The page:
Regardless of where you come from or where you are in the world, come December 31 we'll all be wishing 2016 a fond farewell before ringing in 2017. Some of us may be toasting the New Year with a glass of our favourite champers, while others will be eating, singing, throwing, splashing, watching, wishing, swimming ... the list goes on. Each country and/or region has their own way of welcoming the New Year and we've collected a few of our favourite traditions from around the world.
Japan literally rings in the coming year. Across the country, Buddhist temples ring their bells 108 times at the stroke of midnight. That's one ring for every human sin in the Buddhist faith. The tradition is meant to banish the 108 worldly desires, ridding citizens of their sins from the previous year.
New Year is known as Hogmanay in Scotland, which features a number of local traditions. One in particular is first footing where the first person to enter your home after midnight brings a gift for prosperity and good luck in the new year. Traditional gifts included a lump of coal, silver coin, whisky or bread.
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Some Estonians aim to eat seven, nine or 12 meals on New Year's Eve. Not only are these seen as lucky numbers, but it was thought that the meals would give you the strength of that many men in the following year. Each meal should not be finished though. Some food should be left on the plate as a gift for ancestors or spirits who visit the house on New Year's Eve.
You may have heard of New York's famous ball drop in Times Square, with onlookers counting down the last 10 seconds of the year both in person and on TV, but did you know that many states and cities across the US have their own versions of the drop? For example, Idaho drops a giant potato. In Miami, a bright neon sign in the shape of an orange with sunglasses drops. Georgia hosts a peach drop and Chicago drops a star. The list goes on.
Spanish New Year revellers traditionally eat 12 grapes. That's one grape with each bell strike at midnight. The practice was established in 1909 and was thought to bring prosperity and ward off evil spirits.
In Denmark it's tradition to gather up all of your chipped or broken crockery and throw them against your friends' and neighbours' doors. Breaking these plates and dishes on their doorsteps is a sign of affection and lasting friendship.
Many Russians observe a period of silence in the last 12 seconds before midnight, making their wishes for the new year. Some write their wishes down on a scrap of paper and set it alight. The burning scrap is dropped into a glass of champagne and, after the clock strikes 12, the champagne must be downed before 12:01am.
Germans used to celebrate the coming new year with a Berliner (jam filled doughnut). Some people would fill a couple of the Berliners with mustard instead of jam and serve them all together. If you bit into the mustard Berliner, it was thought to be an indication of bad luck in the new year. Today, it's more of a practical joke than a sign of impending luck or lack thereof.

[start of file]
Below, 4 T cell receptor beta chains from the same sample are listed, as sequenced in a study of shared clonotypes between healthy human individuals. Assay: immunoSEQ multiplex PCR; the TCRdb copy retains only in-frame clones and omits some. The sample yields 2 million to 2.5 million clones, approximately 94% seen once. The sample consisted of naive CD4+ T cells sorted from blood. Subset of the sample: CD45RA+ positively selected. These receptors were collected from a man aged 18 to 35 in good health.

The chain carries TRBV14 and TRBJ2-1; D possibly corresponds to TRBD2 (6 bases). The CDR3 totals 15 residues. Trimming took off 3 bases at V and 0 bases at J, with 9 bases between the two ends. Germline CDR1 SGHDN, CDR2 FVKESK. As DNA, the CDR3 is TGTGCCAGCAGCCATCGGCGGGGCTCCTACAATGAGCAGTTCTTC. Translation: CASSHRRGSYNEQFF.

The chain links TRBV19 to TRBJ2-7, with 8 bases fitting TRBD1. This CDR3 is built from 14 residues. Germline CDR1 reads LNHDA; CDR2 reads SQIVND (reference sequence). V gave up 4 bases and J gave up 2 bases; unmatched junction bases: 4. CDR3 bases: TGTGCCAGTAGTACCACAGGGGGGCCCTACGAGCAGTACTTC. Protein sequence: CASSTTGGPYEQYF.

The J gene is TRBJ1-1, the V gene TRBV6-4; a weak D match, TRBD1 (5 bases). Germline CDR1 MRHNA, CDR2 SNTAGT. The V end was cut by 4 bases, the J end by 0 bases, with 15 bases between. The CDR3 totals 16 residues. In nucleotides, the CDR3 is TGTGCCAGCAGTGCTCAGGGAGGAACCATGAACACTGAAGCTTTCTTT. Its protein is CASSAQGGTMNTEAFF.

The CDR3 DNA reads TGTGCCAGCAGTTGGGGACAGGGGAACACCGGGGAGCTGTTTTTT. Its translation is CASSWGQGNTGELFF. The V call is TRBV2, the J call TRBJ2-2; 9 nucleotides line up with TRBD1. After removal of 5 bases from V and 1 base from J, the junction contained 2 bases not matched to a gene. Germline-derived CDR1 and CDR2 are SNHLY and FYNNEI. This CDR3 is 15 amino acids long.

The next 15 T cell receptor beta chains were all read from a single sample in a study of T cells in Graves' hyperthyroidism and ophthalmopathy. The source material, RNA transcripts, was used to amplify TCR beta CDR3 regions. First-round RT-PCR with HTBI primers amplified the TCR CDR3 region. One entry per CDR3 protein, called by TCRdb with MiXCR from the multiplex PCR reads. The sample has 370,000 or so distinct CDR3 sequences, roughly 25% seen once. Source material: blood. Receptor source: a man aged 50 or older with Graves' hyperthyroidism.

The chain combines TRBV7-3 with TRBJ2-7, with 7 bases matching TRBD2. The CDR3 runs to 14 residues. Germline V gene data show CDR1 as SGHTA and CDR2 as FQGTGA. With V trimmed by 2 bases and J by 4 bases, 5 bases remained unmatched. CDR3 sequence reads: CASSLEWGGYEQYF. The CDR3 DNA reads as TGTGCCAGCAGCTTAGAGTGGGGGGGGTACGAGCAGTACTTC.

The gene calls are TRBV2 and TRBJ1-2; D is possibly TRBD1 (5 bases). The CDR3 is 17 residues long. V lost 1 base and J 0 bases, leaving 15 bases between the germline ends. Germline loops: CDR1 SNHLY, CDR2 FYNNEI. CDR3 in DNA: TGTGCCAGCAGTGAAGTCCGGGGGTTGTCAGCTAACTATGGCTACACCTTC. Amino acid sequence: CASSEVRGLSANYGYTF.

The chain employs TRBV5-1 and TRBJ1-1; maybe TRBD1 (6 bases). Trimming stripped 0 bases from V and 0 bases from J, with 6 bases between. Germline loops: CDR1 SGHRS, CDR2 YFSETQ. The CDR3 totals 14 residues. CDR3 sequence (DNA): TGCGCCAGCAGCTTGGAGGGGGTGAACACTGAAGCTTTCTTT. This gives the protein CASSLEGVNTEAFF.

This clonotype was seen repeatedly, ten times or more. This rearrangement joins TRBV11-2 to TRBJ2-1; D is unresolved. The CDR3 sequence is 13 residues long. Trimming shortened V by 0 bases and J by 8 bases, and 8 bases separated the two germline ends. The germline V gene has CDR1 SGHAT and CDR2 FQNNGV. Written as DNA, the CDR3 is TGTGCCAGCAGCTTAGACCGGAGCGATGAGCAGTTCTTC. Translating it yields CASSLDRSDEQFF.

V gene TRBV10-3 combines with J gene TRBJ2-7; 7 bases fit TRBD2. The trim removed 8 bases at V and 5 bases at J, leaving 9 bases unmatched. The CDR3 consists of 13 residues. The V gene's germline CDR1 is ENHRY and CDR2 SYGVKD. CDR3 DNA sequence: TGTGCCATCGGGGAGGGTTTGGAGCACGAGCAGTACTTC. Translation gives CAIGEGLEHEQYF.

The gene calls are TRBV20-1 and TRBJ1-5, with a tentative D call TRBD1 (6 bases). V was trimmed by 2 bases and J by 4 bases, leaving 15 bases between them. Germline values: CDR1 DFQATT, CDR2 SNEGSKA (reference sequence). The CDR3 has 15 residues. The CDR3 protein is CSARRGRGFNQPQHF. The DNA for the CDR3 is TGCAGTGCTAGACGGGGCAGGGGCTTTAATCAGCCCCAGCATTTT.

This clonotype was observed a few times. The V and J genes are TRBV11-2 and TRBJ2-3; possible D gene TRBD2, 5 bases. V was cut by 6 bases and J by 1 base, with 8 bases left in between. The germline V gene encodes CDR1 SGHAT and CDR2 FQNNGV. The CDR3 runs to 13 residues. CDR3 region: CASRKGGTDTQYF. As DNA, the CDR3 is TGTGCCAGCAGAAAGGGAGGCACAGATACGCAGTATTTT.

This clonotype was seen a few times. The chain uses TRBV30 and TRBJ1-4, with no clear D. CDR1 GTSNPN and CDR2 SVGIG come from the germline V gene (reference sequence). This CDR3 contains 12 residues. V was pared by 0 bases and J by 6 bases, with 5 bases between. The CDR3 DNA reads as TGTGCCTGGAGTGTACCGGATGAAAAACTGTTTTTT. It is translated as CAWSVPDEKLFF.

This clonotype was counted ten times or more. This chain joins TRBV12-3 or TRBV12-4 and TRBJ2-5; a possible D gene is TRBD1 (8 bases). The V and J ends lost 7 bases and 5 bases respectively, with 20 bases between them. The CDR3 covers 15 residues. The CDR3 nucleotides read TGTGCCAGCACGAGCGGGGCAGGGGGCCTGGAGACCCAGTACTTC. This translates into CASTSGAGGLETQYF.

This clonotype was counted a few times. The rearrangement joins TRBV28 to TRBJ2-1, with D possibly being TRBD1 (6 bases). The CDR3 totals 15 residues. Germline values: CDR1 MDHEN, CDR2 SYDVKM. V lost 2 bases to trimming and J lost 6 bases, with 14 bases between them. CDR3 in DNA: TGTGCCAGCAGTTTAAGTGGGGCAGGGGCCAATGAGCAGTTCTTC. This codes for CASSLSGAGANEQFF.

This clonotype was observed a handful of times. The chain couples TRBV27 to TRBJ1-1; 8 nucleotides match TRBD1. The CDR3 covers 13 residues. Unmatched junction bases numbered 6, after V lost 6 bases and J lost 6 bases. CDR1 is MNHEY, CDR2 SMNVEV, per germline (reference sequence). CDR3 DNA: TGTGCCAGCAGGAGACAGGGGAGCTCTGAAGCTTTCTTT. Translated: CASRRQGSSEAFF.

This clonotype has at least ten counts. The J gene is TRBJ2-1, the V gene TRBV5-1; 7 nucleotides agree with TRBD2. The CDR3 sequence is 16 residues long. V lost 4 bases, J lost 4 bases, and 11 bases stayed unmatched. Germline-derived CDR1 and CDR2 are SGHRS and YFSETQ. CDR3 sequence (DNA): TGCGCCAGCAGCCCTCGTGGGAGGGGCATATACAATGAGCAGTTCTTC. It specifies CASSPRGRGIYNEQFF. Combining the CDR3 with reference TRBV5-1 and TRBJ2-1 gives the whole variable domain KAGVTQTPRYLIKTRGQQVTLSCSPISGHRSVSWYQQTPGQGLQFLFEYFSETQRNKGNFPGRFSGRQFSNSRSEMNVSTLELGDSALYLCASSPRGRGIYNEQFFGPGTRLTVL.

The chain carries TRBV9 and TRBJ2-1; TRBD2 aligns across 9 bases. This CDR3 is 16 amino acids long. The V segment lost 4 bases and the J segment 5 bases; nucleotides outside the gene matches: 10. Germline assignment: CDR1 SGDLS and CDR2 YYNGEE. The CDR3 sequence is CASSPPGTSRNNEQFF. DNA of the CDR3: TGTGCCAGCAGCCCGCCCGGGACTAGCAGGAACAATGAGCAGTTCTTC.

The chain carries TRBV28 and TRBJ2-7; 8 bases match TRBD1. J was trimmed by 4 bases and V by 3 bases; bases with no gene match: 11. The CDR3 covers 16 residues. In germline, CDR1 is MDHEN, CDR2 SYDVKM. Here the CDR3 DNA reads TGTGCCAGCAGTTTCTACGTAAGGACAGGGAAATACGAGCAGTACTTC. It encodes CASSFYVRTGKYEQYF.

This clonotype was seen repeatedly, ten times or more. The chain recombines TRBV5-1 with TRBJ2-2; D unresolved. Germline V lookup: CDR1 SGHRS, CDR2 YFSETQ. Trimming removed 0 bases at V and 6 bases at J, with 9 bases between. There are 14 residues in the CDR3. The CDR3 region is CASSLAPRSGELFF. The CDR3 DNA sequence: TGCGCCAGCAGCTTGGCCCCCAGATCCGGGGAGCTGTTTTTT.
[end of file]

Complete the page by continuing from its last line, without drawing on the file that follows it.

Many people celebrating in Rio de Janeiro by heading to the beautiful beaches to ring in the New Year. It's traditional to dress in all white to bring peace in the coming year. It's also traditional for people to throw white flowers into the sea as an offering to Iemanja, the goddess of the waters in Brazilian myths.
Way up in the northern reaches of the globe, it only makes sense that traditions might have something to do with the freezing temperatures. That's definitely the case for Canada where members of communities across the country take part in the annual New Year's Day Polar Bear Swim in which they plunge into the bodies of surrounding chilly waters.
Come midnight in England, it's common for couples to exchange a kiss at the stroke of 12. While the tradition has spread around the world, it dates back to old English and German folklore and is thought to set a positive tone for your relationship through the coming year.
It's common in Singapore to write down your wish for the coming year on a 'wishing sphere'. At the stroke of midnight, the large white inflatable balls with upwards of 500,000 wishes written on them are set afloat in the waters of Marina Bay. Participants come from around the world to take part in this unique tradition.
In Finland, many people like to practice molybdomancy. This is the act of melting 'tin' (lead) in a small pan on the stove. Once it is molten, it is thrown from the pan into a bucket of cold water. The resulting shape of metal is then analysed to see what the new year will bring.
The Water Festival is held every year in Southeast Asia as a New Year celebration. It's common for people to sprinkle or pour water on one another as part of a cleansing ritual to start the coming year. As the stroke of midnight draws closer, celebrations tend to get much more boisterous and it's not uncommon to be doused with water by a stranger as a sign of blessing and good wishes.